In a significant setback for reconciliation efforts with Australia’s Indigenous people, a national referendum proposing to recognise Indigenous people in the constitution has been decisively rejected.
The referendum called for altering the constitution to establish an Indigenous advisory body, known as the “Voice to Parliament.”
With nearly 70% of the vote counted, the “No” vote led “Yes” by 60% to 40%. To succeed, a referendum requires the support of at least four of Australia’s six states, along with a national majority. However, it’s projected that the majority of voters in all six states voted against altering the 122-year-old constitution.
Prime Minister Anthony Albanese expressed disappointment with the outcome but emphasised the need to find a new path forward for reconciliation. He stated, “Our nation’s road to reconciliation has often been hard going. Tonight is not the end of the road and is certainly not the end of our efforts to bring people together.”
The “Voice to Parliament” was proposed in the 2017 Uluru Statement from the Heart, a document created by Indigenous leaders to outline a roadmap for reconciliation. Despite Indigenous citizens comprising 3.8% of Australia’s population and their long history in the country, they are not mentioned in the constitution and face significant socio-economic disadvantages.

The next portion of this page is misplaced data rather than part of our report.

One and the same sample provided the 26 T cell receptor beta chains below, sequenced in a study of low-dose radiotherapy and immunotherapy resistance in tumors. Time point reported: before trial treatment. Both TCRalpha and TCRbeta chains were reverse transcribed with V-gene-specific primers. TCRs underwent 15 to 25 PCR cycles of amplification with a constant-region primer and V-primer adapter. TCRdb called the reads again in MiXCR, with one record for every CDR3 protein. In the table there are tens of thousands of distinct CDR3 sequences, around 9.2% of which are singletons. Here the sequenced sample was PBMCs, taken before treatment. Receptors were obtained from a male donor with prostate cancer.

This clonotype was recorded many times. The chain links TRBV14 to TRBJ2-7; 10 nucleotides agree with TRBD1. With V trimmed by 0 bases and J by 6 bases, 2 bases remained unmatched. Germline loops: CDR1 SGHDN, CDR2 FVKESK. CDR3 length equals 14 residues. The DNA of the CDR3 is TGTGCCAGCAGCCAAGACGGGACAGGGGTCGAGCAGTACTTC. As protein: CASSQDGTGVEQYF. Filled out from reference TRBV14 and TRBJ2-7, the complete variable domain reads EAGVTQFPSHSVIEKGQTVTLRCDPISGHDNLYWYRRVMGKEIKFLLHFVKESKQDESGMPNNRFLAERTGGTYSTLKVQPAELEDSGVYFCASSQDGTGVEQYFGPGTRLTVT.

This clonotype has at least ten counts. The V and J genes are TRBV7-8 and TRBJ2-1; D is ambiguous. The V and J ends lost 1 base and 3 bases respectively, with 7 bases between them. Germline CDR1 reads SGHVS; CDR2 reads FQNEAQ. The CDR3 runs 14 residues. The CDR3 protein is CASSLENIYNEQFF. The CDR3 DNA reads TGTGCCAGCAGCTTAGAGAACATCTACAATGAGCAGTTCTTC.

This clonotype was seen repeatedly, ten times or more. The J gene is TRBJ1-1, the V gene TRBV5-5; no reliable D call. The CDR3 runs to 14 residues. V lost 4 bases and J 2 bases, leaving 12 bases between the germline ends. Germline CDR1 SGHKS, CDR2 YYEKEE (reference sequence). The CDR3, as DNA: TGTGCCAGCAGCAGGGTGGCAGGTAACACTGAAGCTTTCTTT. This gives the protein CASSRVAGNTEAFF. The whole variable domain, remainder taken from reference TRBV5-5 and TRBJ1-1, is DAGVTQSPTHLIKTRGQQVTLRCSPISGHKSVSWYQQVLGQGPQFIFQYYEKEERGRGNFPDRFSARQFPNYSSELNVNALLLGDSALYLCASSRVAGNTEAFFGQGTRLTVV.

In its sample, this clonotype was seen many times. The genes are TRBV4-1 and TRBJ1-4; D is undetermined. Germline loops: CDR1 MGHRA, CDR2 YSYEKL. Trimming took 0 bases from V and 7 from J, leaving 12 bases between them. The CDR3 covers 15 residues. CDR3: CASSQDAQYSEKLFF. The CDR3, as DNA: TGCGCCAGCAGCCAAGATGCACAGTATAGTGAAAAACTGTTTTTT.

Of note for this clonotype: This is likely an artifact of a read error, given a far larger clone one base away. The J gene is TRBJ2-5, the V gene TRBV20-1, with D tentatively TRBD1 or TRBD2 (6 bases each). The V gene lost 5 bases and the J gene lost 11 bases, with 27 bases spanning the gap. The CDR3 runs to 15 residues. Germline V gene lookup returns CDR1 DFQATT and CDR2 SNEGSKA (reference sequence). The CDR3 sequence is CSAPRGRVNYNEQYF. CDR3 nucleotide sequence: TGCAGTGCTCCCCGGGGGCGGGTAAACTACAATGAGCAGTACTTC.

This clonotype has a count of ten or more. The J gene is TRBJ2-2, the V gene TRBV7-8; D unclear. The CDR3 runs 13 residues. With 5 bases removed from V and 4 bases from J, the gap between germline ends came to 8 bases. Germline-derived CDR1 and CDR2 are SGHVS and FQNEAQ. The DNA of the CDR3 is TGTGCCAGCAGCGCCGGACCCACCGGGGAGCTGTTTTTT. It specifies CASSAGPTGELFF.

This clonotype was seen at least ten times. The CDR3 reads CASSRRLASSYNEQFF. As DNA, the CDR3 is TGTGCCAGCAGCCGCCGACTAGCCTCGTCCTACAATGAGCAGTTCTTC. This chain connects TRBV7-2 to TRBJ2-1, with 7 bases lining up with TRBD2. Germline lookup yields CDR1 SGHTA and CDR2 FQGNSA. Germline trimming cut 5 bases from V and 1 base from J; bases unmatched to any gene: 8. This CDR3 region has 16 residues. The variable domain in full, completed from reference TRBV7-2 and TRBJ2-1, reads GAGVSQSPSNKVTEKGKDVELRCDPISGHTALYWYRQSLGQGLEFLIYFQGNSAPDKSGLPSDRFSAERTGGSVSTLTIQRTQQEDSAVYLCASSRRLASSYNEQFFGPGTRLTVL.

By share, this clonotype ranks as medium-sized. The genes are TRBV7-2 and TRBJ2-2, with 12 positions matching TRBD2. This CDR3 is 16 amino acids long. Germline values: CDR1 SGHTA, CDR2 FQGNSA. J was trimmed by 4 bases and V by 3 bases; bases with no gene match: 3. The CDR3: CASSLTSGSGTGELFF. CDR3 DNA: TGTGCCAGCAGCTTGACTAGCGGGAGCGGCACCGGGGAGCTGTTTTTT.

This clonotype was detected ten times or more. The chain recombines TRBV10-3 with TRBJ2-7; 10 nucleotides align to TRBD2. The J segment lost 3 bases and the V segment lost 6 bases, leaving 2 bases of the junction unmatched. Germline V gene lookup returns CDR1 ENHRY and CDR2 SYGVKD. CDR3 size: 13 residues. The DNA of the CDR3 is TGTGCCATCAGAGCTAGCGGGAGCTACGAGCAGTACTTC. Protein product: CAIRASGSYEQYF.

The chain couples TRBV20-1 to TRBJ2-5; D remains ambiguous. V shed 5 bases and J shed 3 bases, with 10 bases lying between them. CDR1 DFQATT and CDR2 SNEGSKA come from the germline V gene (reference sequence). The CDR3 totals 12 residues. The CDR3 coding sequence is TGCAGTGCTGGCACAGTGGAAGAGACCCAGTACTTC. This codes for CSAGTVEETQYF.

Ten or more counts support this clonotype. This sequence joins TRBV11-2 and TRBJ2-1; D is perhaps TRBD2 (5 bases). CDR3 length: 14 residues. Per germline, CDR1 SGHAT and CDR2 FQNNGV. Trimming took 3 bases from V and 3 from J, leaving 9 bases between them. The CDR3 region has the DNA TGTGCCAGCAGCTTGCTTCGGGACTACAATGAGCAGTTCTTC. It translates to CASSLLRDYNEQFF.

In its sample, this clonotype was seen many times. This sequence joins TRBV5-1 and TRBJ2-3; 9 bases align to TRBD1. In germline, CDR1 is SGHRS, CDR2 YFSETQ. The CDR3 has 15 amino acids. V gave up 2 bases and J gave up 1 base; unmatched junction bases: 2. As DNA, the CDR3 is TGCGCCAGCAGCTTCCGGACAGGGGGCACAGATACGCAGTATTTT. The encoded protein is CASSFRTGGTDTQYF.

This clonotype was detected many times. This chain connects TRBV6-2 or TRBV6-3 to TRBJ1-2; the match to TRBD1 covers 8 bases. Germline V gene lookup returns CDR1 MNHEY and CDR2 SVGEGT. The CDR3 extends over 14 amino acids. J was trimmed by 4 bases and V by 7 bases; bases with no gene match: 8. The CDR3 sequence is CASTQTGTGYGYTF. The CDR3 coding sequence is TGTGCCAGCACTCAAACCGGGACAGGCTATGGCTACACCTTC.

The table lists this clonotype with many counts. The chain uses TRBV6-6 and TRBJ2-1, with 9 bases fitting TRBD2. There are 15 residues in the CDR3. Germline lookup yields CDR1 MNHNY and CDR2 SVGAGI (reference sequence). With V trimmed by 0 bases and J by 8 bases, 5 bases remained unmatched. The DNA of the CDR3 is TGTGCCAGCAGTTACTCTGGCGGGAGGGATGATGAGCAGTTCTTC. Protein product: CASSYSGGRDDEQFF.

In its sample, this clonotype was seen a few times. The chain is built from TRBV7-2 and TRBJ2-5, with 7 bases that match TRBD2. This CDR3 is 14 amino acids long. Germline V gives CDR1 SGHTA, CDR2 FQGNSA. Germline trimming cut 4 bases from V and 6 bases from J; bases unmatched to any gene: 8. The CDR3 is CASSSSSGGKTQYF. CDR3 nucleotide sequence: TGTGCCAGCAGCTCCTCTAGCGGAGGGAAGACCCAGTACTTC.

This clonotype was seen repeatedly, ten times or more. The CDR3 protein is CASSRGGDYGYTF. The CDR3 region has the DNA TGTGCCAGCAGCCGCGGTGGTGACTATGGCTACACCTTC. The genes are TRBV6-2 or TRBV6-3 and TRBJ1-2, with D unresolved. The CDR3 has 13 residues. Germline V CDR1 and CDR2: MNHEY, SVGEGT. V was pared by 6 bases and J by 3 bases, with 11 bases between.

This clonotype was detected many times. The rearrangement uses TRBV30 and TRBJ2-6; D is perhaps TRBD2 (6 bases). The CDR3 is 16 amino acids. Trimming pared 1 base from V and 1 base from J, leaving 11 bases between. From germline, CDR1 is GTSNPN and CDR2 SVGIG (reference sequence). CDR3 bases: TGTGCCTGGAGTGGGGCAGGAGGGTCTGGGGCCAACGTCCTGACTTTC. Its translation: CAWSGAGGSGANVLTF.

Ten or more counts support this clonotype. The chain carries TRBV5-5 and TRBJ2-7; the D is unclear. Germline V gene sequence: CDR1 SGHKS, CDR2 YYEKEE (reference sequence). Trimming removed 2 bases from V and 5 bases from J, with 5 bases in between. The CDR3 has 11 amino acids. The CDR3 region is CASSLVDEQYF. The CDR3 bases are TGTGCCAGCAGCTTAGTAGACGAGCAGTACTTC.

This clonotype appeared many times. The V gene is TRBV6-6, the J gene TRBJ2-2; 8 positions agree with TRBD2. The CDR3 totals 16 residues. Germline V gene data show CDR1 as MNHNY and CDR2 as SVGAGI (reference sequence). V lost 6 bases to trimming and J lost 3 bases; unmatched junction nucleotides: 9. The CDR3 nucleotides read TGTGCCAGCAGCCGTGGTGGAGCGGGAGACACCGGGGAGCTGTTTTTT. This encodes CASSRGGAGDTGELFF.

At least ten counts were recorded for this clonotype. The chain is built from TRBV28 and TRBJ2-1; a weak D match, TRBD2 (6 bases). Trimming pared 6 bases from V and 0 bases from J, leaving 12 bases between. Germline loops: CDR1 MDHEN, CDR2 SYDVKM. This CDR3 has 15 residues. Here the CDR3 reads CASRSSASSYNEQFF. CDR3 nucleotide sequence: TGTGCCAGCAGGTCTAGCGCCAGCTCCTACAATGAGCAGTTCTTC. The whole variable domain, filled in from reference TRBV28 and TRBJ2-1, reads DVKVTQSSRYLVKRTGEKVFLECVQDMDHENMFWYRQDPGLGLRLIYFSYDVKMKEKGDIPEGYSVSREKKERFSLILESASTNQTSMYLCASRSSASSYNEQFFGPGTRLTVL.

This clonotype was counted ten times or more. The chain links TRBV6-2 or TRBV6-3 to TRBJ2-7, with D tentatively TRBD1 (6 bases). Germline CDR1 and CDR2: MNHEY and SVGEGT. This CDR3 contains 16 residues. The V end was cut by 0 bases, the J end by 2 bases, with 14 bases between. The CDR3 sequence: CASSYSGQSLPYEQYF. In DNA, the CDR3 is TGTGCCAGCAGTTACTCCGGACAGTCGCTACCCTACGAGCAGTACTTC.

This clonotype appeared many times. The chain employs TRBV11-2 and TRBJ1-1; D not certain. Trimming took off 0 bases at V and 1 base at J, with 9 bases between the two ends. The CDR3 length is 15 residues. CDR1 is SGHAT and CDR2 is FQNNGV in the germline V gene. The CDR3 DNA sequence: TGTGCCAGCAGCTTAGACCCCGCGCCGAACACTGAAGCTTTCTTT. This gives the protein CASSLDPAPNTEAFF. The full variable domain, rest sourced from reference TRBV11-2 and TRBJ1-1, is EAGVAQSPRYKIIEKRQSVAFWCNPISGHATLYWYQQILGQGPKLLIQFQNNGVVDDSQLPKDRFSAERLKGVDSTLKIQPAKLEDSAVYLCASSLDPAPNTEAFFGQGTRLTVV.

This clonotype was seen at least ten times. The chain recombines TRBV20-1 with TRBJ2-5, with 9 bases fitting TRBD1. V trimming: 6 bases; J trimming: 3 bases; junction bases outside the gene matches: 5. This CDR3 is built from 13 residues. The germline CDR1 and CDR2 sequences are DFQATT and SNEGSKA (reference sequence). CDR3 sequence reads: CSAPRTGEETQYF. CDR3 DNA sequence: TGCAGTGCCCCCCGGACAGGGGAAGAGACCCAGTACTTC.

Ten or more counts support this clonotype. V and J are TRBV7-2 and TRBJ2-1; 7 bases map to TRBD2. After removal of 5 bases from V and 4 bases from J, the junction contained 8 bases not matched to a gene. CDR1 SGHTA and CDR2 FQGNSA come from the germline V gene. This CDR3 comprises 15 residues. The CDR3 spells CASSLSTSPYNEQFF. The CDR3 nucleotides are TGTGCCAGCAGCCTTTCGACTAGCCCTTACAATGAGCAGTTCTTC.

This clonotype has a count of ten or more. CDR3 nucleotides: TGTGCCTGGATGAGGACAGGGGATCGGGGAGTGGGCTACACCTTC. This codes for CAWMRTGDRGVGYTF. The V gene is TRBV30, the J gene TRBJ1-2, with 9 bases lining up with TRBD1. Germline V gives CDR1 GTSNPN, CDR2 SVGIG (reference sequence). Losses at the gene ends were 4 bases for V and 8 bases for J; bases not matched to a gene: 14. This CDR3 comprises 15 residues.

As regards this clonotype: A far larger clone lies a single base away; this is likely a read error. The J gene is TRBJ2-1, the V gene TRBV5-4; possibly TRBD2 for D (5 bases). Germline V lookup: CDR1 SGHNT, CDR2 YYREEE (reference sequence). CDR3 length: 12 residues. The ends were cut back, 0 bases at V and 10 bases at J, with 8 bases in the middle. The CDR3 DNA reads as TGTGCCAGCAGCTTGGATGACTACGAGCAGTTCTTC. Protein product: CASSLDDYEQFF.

Supporters of the proposal believed that incorporating an Indigenous Voice into the constitution would help unite Australia and lead to a new era for Indigenous people. However, there was division even within Indigenous communities, with some viewing the proposal as a distraction from achieving practical outcomes.
Referendums are challenging to pass in Australia, with only eight out of 44 succeeding since the country’s founding in 1901. This marks the first referendum in almost a quarter of a century, with the previous one rejecting a proposal to become a republic.
While a 1967 referendum to count Indigenous people as part of the Australian population was successful, this year’s referendum faced a lack of unified support, with leaders of major conservative parties campaigning against it.
The defeat is seen as a significant setback for Prime Minister Albanese, who has been a proponent of the Voice to Parliament. It has also raised concerns about misinformation campaigns on social media, which falsely suggested that the Voice would become a third chamber of parliament and could lead to disputes between Indigenous and non-Indigenous communities.
Albanese criticised certain sections of the media for steering the referendum debate away from its core issues, adding that discussions often focused on topics not related to the ballot paper.